Matteo Lucchetti, Guest Curator, Brussels Gallery Weekend 2016
Matteo Lucchetti is the guest curator of Brussels Gallery Weekend this year, presenting an ambitious project known as the “Dispersed Museum”.
Brussels Gallery Weekend, f.k.a., Brussels Art Days, is officially in full swing, following a successful opening last night. The events and programming continue through the weekend — with most of the exhibitions continuing through the month — at dozens of galleries, museums, and other venues throughout the city.
Matteo Lucchetti serves as guest curator this year, presenting an ambitious project known as the “Dispersed Museum”, in which various galleries and spaces as a single entity: an imaginary museum of contemporary art. Thus, the new BGW website is more than just an updated identity, with adding an interactive layer to the BGW experience, allowing users to select keywords to generate custom routes throughout the Dispersed Museum.
Lucchetti will present the project in a talk at KVS Brussels City Theatre on Saturday, September 10, at 10am. Among the guests at the round table, Kadist Art Foundation International Director Joseph Del Pesco will reflect on “the role of the museum in our contemporary times”.
We had the chance to speak with Lucchetti about the “Dispersed Museum” and Brussels in general.
TL Magazine: Let’s start with some background information. How did you get involved with Brussels Gallery Weekend?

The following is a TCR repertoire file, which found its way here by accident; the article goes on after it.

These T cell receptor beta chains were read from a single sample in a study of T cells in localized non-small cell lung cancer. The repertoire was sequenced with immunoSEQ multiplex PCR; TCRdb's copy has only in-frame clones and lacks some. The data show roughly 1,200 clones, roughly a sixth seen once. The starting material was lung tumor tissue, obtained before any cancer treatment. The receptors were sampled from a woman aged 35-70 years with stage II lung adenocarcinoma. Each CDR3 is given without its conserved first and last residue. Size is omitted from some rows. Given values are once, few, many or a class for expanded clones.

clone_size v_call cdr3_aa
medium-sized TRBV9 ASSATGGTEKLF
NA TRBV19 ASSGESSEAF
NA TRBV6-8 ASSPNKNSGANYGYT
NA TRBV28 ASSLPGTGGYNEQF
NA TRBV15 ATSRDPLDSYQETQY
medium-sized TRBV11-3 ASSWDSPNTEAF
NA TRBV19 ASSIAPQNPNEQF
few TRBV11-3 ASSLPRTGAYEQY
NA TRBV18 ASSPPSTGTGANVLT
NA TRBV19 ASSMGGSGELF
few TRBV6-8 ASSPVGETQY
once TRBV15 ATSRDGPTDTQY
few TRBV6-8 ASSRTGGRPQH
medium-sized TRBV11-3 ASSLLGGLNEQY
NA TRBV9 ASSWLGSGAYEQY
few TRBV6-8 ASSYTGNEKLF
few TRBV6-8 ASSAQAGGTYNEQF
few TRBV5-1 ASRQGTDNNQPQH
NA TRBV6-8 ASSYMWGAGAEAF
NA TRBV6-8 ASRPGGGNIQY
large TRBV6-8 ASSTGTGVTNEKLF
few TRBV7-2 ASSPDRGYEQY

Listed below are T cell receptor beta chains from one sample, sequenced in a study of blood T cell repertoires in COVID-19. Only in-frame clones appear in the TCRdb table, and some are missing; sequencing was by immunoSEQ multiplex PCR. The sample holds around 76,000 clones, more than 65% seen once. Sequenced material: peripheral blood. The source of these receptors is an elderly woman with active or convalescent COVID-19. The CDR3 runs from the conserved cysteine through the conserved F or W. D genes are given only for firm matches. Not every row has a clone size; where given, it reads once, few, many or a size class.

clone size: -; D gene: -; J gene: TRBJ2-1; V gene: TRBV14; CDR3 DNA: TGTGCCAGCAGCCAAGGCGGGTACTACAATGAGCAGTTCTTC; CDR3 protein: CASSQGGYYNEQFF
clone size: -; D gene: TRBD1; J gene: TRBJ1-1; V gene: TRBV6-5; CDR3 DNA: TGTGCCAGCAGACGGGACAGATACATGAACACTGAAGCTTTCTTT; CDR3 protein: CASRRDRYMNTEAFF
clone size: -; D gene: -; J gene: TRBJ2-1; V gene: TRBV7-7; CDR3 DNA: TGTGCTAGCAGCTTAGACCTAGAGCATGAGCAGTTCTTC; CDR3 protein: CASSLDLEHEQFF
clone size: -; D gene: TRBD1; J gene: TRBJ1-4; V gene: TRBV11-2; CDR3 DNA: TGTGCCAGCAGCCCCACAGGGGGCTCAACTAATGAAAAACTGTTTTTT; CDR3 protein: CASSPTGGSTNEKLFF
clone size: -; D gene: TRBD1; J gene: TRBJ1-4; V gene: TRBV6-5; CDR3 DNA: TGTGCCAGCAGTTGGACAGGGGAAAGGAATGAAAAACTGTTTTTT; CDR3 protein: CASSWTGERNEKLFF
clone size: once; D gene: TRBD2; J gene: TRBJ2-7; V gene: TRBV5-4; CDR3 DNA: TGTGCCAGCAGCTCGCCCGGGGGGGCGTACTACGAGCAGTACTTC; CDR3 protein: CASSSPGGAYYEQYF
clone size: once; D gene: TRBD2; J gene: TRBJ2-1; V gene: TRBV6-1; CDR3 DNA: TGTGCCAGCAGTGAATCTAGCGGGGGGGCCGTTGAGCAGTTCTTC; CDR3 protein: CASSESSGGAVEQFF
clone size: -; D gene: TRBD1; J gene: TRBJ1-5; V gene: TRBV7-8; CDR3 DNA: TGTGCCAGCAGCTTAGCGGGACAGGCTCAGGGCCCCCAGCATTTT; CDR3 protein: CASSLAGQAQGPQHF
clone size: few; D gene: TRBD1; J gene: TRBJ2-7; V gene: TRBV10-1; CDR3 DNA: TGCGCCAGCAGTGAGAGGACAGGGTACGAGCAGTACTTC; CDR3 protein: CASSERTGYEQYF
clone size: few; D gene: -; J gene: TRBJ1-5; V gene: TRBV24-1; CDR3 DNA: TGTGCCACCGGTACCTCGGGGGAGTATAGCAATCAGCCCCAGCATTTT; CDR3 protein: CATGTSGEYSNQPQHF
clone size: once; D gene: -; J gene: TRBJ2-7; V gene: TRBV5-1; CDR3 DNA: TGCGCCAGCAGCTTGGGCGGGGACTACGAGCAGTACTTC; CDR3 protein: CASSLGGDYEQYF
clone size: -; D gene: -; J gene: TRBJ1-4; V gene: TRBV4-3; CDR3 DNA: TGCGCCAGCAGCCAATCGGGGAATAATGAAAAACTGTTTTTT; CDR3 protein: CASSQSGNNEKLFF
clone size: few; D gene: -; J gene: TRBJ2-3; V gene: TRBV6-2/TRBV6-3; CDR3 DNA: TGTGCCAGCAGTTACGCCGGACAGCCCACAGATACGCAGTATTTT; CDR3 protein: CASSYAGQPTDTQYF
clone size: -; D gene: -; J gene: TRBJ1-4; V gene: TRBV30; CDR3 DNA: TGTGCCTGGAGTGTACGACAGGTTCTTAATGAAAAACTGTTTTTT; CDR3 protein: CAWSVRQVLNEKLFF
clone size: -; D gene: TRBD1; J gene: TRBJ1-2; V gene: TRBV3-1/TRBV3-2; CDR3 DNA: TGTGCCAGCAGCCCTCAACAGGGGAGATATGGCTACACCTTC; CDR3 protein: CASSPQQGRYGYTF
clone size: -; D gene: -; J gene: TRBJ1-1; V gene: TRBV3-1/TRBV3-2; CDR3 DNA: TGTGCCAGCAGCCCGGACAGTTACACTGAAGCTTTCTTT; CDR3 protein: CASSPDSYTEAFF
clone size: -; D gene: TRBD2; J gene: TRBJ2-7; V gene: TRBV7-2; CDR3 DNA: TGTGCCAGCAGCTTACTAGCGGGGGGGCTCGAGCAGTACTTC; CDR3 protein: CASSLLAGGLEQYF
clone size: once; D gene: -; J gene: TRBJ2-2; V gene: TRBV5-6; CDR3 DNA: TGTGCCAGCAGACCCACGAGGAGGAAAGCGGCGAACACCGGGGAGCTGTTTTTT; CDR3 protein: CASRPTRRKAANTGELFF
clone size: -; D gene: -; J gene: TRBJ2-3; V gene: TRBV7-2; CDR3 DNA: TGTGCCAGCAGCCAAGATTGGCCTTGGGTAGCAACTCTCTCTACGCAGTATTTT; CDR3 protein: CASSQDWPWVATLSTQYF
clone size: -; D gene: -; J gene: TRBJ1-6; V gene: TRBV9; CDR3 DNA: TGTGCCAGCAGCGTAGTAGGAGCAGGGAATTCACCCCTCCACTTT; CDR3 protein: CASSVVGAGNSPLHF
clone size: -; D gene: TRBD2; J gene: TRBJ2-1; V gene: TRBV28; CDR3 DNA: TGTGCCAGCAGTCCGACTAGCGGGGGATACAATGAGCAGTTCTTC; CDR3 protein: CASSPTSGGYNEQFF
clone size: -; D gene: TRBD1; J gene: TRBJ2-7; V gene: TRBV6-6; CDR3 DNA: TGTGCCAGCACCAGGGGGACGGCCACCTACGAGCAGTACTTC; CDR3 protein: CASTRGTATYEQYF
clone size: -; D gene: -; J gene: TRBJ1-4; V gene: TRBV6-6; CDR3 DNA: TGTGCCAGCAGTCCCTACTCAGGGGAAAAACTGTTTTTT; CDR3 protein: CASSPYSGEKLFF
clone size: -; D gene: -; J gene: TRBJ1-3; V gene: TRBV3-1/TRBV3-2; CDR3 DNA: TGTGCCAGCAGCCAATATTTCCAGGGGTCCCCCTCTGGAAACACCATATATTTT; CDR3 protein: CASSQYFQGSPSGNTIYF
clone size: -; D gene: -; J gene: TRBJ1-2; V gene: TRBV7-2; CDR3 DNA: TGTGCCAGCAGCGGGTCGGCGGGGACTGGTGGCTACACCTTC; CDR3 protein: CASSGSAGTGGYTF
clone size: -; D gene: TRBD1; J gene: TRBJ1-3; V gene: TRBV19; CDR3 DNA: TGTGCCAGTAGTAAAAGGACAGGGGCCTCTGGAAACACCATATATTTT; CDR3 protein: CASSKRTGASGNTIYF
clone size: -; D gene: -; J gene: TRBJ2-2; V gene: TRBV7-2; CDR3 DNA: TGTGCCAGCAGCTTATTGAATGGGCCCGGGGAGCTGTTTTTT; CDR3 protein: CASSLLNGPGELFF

Matteo Lucchetti: I was invited by the BGW organization to contribute to this edition as the 2016 guest curator. The previous year it was the first time they had this collaboration, in a smaller scale, on the program and this year they were interested in challenging the format of the weekend with the vision of an external guest. I was really flattered by the proposal and not being a big expert of art fairs and galleries I thought I could bring some unexpected take on the weekend.
TL Magazine: How does BGW offer a unique platform for “The Dispersed Museum”?
ML: “The Dispersed Museum” is something I conceived expressly for the BGW, as I thought it was a way to highlight the incredible artistic offer from galleries and institutions in town in the form of an invisible museum operating in an anonymous and dispersed way. They say the common good can rise when private and public interests meet, and perhaps “The Dispersed Museum” is a way to visualize this. Through the hashtags system, three curated tours and a general talk on Saturday morning, September 10, at 10am at the KVS, when every player or spectator will be able to contribute to the shaping of a collective act of imagination on what a future non-dispersed central museum for contemporary art could do for Brussels and its vibrant art scene.
TL Magazine: Can you speak generally about Brussels’ art community?
ML: If I can attempt in giving some general ideas about it, I would frame it as a dispersed community itself. I live here for four years now and I love the feeling of readiness and possibility you can still breath. It’s like if the majority of the people is always on the move, living nomadically here and therefore keeping themselves open and ready to meet and share with others when the occasion arise. There is that kind of solidarity that only small places or shared strong life experiences offer you. Even if many people belonging to the Brussels’ art community don’t spend all their time here, the city is so small that you can’t avoid bumping into a colleague or a friend even when you’re out shopping for groceries. Time is little, work schedules are hectic but collaborations keep happening and that’s the magic of that grey air full of possibilities that keeps attracting newcomers.